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PLAGUES
EPS HISTORIC SITES
Bergara Laboratorium
20 October 2018

Prof. R. Voss, president of European Physical Society, inveils plague in front of the Bergara Laboratorium building

"Here in Bergara, in 1783, the Elhuyar Brothers, Juan Jose and Fausto, succeeded in the isolation of Wolfram [Tungsten]. Thanks to its hardness and high melting point, the discovery of this new metallic element contributed to the advancement of modern science and technology"

In 1779, the Irish chemist Peter Woulfe (17271803) wrote that the Tungsten (heavey stone) mineral (iron-manganese Tungsten) contain a new element

In 1781, Swedish pharmaceutical chemist born in Germany Carl Wilhelm Scheele (17421786) isolated a new tungstic acid (WO3). Scheele and Torbern Olof Bergman (17351784) tried to obtain the new metal by reduction of tungstic acid unsuccessfully. However, they had not a suitable kiln. At that time (1781) Fausto Elhuar was Scheele' student and worked in his laboratory. Juan Jose Elhuar studied under Prof. Bergman at the Upssala University for six months (December 1781June 1782)

Brothers Juan Jose de Elhuar (17541796) and Fausto Fermin de Elhuyar (17551833) isolated, identified and classified Wolfram as a new element in the chemical laboratory of Bergara, Spain. The Royal Basque Society published their report in 1783. It has been translated in English in 1785

Wolfram is a rare hard metal. It exists in chemical compounds only. It has the highest melting point of metals (3 422 C). The density of Wolfram (19.3 g/cm3) is comparable to uranium and gold and 1.7 much higher than the lead. In that reason, it is shielding from radiation 40 % more than the lead. The Wolfram is used successfully as an alloying element. One of the richest depositories of tungsten ore in Europe is Grancharitsa, located near to Krastava village, Velingradsko in Bulgaria. Portugal, Austria, Russia and England are other European country with rich wolframe ore too. During 2017 the largest tungsten manufacturers in the world are China (79 000 ), Russia (3 100 ), Canada (2 194 ), USA (trade secret), UK (1 100 ), Bolivia (1 110 ), Vietnam (7 200 ), Portugal (680 ), Austria (950 ), Rwanda (650 ), Spain (570 ), Brazil (381 ), Australia (290 ), Peru (276 ), Burundi (190 ), Myanmar (140 ), (100 ), (95 ), (80 ), Mongolia (150 ) and Uganda (21 )

Bergara (Vergara in Spanish or Ber Gara in Basque pronunciation) is an old Basque town (1268) in the north of Spain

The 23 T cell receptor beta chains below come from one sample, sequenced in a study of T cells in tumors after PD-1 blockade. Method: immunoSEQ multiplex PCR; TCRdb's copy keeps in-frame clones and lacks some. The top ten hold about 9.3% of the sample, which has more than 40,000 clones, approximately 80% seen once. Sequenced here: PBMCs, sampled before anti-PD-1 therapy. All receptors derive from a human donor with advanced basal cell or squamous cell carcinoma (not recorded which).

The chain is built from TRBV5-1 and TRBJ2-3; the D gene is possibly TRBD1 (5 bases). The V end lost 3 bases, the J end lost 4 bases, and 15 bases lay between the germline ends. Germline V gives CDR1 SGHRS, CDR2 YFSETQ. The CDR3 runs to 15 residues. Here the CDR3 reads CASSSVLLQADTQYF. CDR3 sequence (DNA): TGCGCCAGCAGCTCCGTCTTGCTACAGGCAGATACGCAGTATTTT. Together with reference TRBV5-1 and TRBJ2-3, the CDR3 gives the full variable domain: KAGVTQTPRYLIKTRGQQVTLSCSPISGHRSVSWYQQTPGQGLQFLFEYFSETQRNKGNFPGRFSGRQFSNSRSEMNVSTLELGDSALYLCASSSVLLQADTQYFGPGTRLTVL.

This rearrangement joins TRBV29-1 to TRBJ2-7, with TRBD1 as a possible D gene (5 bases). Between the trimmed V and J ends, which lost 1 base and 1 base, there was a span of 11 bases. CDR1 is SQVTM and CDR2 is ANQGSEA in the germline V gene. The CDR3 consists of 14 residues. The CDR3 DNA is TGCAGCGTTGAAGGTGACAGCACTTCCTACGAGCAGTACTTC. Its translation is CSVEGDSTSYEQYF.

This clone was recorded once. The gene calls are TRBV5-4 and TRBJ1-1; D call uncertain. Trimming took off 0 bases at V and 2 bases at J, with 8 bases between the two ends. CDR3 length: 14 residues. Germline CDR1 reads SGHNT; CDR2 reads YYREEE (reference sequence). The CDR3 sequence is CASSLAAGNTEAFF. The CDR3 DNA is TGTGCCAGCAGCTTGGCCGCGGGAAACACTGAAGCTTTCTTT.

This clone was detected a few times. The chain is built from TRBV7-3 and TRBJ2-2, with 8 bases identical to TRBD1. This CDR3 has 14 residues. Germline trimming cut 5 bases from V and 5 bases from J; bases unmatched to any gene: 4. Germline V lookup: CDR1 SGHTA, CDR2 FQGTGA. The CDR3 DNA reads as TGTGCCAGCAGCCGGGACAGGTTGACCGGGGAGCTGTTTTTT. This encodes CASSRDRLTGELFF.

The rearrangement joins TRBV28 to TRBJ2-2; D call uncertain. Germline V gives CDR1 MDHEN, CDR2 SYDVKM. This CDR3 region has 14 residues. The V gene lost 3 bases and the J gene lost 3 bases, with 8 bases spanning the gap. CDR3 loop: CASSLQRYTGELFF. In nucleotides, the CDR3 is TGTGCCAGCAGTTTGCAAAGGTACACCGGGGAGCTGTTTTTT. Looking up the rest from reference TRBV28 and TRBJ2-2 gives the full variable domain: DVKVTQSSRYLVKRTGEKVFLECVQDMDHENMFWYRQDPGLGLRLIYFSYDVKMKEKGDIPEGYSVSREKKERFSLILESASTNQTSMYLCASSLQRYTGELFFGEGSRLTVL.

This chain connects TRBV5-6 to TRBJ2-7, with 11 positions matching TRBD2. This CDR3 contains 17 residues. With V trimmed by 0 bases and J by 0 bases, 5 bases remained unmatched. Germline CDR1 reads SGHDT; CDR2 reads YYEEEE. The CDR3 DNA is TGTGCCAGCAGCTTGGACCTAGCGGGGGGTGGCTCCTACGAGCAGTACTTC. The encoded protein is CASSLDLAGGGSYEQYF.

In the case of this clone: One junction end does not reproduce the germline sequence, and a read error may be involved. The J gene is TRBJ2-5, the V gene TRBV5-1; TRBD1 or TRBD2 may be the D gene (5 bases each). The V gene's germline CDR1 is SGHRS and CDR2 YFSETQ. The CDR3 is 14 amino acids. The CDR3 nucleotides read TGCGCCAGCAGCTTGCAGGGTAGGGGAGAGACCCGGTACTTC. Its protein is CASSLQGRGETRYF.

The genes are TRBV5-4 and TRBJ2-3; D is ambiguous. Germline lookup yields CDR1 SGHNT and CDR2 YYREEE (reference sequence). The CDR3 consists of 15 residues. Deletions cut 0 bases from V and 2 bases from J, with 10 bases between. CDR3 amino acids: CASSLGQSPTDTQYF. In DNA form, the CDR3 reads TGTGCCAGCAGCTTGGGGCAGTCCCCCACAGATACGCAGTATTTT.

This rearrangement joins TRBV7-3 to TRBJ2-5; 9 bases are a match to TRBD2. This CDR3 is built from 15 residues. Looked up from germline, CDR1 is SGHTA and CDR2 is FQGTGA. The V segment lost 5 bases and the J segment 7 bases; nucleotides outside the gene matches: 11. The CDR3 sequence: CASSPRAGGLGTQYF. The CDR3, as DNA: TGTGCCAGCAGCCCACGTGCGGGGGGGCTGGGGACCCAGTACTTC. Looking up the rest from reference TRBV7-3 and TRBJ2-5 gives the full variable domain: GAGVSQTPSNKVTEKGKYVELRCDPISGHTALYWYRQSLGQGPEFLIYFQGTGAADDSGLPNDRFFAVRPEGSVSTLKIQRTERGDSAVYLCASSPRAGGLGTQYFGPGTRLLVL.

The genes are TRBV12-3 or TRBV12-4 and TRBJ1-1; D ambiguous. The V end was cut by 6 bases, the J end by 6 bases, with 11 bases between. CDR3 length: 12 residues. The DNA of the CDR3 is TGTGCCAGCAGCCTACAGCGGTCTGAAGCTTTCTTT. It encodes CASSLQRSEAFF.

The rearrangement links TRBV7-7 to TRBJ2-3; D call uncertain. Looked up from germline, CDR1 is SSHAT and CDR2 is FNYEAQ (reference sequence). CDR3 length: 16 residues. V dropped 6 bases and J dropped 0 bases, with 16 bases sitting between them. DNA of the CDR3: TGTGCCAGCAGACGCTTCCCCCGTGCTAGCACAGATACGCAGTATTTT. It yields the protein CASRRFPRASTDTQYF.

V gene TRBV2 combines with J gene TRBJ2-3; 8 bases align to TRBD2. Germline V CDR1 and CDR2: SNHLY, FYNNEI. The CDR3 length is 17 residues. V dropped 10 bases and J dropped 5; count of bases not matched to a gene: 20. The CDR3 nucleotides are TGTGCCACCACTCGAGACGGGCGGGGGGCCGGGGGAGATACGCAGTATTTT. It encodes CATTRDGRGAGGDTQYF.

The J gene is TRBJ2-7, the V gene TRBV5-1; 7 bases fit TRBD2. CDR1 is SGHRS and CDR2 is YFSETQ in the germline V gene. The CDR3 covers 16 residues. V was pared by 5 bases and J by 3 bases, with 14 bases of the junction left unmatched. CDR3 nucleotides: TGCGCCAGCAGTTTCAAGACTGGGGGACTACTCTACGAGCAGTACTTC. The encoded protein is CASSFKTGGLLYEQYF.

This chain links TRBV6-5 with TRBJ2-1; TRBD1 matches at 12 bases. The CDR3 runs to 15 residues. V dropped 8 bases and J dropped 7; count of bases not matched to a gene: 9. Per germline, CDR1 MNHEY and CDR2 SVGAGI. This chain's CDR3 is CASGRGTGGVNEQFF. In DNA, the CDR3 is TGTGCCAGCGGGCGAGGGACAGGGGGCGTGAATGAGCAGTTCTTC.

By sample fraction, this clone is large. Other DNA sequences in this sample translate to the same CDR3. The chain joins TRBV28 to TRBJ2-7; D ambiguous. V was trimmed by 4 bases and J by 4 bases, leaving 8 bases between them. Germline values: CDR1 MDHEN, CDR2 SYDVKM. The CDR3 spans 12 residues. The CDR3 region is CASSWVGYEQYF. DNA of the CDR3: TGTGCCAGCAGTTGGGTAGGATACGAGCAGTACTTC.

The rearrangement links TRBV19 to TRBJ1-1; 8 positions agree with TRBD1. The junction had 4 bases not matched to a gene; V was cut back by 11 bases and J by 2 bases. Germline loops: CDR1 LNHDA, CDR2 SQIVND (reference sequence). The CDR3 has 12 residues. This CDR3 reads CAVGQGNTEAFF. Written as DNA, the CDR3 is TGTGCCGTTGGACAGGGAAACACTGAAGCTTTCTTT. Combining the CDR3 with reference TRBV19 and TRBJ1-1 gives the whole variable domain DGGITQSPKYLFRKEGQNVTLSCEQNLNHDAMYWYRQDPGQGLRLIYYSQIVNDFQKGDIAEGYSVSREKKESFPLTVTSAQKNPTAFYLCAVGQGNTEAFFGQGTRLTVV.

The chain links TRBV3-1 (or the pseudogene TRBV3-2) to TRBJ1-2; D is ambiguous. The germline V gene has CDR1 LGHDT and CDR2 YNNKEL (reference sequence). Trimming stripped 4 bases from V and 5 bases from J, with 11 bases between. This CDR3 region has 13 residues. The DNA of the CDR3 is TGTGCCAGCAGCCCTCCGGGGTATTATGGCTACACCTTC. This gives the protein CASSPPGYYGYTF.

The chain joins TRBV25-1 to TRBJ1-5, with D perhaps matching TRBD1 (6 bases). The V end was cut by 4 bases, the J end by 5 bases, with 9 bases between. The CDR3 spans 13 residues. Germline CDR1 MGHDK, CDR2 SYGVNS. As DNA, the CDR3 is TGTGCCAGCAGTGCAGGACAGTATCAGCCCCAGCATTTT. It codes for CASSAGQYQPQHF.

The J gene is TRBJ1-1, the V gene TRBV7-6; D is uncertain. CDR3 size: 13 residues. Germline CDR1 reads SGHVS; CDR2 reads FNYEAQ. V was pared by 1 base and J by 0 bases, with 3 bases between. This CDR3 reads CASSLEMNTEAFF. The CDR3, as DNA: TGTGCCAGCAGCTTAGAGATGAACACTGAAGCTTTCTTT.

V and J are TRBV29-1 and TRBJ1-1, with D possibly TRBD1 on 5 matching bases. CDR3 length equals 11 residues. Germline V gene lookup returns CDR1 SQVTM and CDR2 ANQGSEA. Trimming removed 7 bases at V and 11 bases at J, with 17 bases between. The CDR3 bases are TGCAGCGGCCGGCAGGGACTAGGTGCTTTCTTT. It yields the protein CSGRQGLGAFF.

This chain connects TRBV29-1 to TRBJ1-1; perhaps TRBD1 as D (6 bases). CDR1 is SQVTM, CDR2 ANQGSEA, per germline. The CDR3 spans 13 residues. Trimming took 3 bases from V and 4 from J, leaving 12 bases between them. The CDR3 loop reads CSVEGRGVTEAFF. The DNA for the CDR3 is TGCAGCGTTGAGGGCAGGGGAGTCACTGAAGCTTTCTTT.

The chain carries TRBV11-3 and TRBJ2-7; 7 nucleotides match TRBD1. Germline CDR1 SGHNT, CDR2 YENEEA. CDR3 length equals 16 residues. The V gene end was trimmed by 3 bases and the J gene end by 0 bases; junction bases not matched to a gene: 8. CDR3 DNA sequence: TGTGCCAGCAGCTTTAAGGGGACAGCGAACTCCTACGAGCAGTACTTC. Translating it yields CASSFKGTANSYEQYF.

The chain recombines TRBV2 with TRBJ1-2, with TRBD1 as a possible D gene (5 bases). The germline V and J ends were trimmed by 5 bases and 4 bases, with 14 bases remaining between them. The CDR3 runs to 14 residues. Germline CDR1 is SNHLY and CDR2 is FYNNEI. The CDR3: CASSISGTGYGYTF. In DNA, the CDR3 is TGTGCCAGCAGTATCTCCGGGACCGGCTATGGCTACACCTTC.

Bergara links Cantabrian coast with the Castilian plateau and Bilbao with France

Its relief is mountainous (altitude 110 898 meters). Deva river cross the town under fifteen bridges. It is a source for five windmills. There is a big forge for iron too

Railway (1906) connects Bergara with old Basque capitals Bilbao and San Sebastian

Bergara was an important manufacturing center of textile and metallurgical industry called "blue vergara" in Nineteen century

Royal Basque Society of Friends of the Country created "Royal Seminary" with chemical laboratory (1770). Its first name was "Patriotic Seminary". It became center for real education. First stage of its curriculum ("general education") included experimental physics and natural history, mathematics, drawing, dance, music, fencing and horsemanship. The curriculum of its second stage consisted of commerce, chemistry, mineralogy, metallurgy, public architecture, agriculture, geodesy, and political economy. Female college has founded there in 1799

References

  1. J. Partington, History of Chemistry, v. 3, 2016,

  2. A Chemical Analysis of Wolfram and Examination of a New Metal, which enters into its Composition, By Don John Joseph and Don Fausto de Luyart , Translated from the Spanish by Charles Cullen, Esc. To which is prefixed A Translation of Mr. Scheele's Analysis of the Tungsten, or Heavy Stone; with Mr. Bergman's Supplemental Remarks, London, 1785, 67 pp.

  3. F. Elhuar, J. Elhuar, Analisis quimico del Wolfram, y examen de un nuevo metal, que entra en su composicion, Extractos de las Juntas Generales celebradas por la Real Sociedad Bascongada de Amigos del Pais, 1783, pp. 46-88

  4. A. Fredga, S. Ryden, Juan Jose Elhuyar en Uppsala, Aunamendi Eusko Entziklopedia, 1962, 491-508

Created: 9 November 2018
Updated: 3 December 2018

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